Children’s Commissioner calls on Government to help children at risk of eviction

The Children’s Commissioner for England, Anne Longfield, warned that around 420,000 children are returning to school with the threat of housing eviction hanging over their families, unless the Government extends its ban on evictions. Her warning came as the Children’s Commissioner’s Office published a report showing the experiences of the thousands of children who had to live in B&Bs or temporary accommodation during lockdown earlier this year.

The report highlights the damaging effects eviction and homelessness can have for vulnerable children. Anne Longfield states, “Families placed by their council in B&Bs are often living in single rooms, and share kitchen and bathroom facilities with other households. I was worried that this would make it difficult for families to take protective measures and socially distance in the ways called for by Government guidance. It would also present real challenges to children who were unable to attend school and therefore needed to do schoolwork from their B&Bs. In March I wrote to senior civil servants at the Ministry of Housing, Local Government and Communities and the Department for Education outlining these concerns.”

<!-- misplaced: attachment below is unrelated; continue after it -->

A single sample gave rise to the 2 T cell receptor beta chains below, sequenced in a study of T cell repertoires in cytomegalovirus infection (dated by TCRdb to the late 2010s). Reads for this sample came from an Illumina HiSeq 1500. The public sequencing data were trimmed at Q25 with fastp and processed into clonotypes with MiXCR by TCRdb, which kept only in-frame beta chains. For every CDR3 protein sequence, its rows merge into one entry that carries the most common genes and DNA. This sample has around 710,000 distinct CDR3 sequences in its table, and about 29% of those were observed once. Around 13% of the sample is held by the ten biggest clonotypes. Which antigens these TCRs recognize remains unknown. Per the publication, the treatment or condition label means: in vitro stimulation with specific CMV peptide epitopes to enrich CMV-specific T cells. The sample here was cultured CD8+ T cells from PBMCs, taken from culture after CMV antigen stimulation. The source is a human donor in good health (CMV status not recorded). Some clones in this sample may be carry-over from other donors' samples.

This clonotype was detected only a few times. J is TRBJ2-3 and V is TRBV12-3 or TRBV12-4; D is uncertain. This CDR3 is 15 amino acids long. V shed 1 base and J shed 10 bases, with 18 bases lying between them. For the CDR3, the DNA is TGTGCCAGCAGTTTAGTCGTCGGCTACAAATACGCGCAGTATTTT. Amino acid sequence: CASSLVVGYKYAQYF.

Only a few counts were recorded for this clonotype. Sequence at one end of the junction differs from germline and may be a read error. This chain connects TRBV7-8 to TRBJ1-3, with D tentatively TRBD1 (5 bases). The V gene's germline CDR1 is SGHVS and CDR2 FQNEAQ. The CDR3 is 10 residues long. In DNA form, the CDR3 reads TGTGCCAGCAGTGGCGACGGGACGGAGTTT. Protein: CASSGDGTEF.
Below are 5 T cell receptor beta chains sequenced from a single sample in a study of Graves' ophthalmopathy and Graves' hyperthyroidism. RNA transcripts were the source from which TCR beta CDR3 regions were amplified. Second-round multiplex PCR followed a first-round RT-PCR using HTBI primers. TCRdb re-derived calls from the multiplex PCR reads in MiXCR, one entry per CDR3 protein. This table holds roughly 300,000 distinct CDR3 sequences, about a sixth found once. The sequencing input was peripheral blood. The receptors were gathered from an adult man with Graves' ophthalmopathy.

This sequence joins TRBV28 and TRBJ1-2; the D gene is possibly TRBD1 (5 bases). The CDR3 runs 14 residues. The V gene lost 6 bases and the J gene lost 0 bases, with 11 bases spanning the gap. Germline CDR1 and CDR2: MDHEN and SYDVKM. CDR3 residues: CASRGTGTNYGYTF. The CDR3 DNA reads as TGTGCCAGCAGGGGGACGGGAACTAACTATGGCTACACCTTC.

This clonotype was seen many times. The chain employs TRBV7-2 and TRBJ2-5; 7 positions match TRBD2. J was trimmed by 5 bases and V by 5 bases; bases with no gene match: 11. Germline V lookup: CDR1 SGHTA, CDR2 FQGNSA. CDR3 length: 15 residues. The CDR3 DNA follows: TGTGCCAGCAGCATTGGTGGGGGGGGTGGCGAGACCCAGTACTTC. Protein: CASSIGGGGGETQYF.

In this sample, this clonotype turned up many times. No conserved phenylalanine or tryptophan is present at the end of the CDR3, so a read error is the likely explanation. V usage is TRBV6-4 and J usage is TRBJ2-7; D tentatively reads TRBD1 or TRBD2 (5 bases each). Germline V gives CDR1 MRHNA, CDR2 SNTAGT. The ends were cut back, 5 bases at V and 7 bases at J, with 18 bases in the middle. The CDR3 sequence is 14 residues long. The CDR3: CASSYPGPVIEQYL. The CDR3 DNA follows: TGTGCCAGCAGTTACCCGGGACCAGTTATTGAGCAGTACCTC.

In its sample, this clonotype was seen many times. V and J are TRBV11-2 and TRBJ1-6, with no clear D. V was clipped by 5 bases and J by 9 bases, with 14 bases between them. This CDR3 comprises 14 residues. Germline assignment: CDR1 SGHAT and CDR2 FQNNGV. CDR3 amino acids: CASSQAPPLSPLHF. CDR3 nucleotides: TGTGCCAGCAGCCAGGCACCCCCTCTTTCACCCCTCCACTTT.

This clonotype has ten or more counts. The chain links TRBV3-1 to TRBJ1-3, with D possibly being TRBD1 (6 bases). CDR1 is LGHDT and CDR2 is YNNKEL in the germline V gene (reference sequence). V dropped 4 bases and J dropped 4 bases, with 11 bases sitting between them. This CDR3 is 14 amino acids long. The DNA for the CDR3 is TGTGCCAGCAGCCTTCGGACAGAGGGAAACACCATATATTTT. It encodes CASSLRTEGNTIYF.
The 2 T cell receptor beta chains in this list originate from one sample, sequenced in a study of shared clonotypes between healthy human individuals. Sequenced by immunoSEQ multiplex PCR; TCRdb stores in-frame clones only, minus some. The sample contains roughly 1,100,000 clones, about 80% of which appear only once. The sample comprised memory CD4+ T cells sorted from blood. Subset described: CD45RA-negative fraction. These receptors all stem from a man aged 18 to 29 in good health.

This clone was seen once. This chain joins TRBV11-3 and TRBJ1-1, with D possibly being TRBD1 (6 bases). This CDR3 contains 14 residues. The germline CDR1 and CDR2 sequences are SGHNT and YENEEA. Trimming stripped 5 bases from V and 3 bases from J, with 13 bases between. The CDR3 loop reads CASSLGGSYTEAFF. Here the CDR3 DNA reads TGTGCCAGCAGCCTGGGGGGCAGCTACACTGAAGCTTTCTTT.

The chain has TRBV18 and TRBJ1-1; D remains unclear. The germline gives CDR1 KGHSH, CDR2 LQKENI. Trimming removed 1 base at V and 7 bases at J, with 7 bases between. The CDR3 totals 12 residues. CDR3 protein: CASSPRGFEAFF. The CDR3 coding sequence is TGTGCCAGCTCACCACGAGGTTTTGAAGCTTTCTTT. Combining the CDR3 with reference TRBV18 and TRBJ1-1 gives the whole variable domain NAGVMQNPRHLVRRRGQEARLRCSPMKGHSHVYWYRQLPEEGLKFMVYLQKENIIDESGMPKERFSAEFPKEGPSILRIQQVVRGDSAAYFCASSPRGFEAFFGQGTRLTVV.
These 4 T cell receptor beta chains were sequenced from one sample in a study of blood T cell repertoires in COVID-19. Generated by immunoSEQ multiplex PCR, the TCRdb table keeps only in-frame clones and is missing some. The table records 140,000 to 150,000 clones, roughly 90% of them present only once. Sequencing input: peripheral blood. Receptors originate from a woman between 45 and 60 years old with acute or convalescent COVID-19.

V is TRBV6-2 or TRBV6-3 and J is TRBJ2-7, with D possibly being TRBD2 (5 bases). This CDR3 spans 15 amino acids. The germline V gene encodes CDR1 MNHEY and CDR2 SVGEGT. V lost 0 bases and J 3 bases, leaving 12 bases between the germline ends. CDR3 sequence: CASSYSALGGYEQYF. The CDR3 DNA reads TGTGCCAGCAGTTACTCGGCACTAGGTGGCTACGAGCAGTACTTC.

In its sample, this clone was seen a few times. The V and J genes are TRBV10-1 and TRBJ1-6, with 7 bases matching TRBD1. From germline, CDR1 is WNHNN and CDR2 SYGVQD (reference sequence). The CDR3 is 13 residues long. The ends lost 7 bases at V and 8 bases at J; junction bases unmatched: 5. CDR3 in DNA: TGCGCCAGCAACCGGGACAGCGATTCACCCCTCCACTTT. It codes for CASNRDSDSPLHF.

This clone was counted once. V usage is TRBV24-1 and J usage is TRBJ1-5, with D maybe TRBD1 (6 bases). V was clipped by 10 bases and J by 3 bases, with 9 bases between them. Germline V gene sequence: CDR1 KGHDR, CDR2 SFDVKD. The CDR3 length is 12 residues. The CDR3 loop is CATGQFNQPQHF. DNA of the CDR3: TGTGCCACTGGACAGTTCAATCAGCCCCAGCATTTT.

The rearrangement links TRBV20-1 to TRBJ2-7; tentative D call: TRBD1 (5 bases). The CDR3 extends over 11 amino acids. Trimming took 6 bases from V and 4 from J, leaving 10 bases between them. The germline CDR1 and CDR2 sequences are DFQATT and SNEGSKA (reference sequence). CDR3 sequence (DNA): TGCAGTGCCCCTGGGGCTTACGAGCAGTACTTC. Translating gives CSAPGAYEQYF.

To find out more about the local response to the crisis, she also issued a data collection to the 15 local authorities with the highest numbers of children in B&B accommodation according to the most recent publicly available data. This research estimated that there were between 1,100 – 2,000 families in England in B&Bs on 23 March when lockdown began. Whilst this number has now dropped, she felt it was still very concerning that across England over 1,100 families may have spent part of lockdown in B&Bs, with as many as 550 families who lived there continually throughout the whole of lockdown.

She goes on to say, “There needs to be a package of support put in place to help families meet housing costs, as the eviction ban and furlough scheme come to the end. The Government’s actions to house rough sleepers have shown that homelessness need not be a fact of life. Now more than ever, bold action must be taken to stop children in England having to live in temporary accommodation like B&Bs.”

Amanda Erskine is a solicitor in the Family department at Barker Gotelee Solicitors in Suffolk.

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